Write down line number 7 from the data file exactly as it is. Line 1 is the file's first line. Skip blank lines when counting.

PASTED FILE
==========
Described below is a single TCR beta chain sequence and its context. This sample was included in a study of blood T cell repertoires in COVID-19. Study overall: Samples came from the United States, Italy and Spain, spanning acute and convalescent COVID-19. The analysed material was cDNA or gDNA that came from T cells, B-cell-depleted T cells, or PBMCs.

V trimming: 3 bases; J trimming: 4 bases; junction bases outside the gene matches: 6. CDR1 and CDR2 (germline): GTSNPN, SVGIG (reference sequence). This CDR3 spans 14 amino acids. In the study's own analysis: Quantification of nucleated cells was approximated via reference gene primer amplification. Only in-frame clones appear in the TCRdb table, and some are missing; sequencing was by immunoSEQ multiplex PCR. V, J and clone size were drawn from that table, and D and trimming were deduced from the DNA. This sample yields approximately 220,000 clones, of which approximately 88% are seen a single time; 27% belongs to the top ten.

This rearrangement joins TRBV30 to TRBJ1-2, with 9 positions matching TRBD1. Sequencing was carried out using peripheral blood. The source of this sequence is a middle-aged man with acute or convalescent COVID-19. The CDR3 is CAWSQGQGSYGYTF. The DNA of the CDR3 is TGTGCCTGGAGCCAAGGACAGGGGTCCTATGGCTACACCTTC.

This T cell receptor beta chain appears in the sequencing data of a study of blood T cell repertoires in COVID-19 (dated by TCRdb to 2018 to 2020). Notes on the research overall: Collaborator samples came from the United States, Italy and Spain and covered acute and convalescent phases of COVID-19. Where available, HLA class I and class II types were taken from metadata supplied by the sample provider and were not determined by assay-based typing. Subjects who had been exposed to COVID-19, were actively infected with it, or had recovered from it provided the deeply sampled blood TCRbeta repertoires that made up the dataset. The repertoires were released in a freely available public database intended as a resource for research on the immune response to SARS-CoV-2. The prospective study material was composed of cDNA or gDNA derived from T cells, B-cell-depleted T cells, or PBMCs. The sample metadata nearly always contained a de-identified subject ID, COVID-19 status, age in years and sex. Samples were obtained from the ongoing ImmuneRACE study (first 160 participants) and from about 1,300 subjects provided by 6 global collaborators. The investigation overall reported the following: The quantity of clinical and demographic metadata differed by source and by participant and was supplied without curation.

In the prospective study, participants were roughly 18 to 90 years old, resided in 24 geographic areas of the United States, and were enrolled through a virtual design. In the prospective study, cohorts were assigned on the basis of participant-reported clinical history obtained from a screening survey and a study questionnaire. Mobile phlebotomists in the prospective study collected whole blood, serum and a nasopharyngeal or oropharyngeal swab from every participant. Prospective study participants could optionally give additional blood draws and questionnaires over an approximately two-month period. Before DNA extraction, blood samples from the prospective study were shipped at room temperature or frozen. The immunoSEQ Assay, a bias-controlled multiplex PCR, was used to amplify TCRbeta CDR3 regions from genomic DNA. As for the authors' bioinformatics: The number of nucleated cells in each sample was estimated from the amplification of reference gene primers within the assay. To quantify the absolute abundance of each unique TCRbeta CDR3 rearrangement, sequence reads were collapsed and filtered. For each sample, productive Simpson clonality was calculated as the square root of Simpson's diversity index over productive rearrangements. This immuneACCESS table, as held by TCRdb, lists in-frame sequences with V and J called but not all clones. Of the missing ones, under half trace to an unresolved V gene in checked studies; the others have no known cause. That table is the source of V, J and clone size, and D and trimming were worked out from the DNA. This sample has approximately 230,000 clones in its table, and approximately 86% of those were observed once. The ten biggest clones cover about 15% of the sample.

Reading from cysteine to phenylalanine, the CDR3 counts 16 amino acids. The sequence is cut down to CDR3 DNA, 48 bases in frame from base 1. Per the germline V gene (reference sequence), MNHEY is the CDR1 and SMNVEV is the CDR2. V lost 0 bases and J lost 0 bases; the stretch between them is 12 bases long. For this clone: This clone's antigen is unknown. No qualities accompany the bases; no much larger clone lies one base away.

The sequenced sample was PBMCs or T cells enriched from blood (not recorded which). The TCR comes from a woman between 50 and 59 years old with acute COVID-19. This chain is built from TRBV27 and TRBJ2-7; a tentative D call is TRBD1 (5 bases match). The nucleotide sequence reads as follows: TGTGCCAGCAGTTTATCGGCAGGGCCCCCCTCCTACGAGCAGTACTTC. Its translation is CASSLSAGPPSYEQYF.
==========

The sequenced sample was PBMCs or T cells enriched from blood (not recorded which). The TCR comes from a woman between 50 and 59 years old with acute COVID-19. This chain is built from TRBV27 and TRBJ2-7; a tentative D call is TRBD1 (5 bases match). The nucleotide sequence reads as follows: TGTGCCAGCAGTTTATCGGCAGGGCCCCCCTCCTACGAGCAGTACTTC. Its translation is CASSLSAGPPSYEQYF.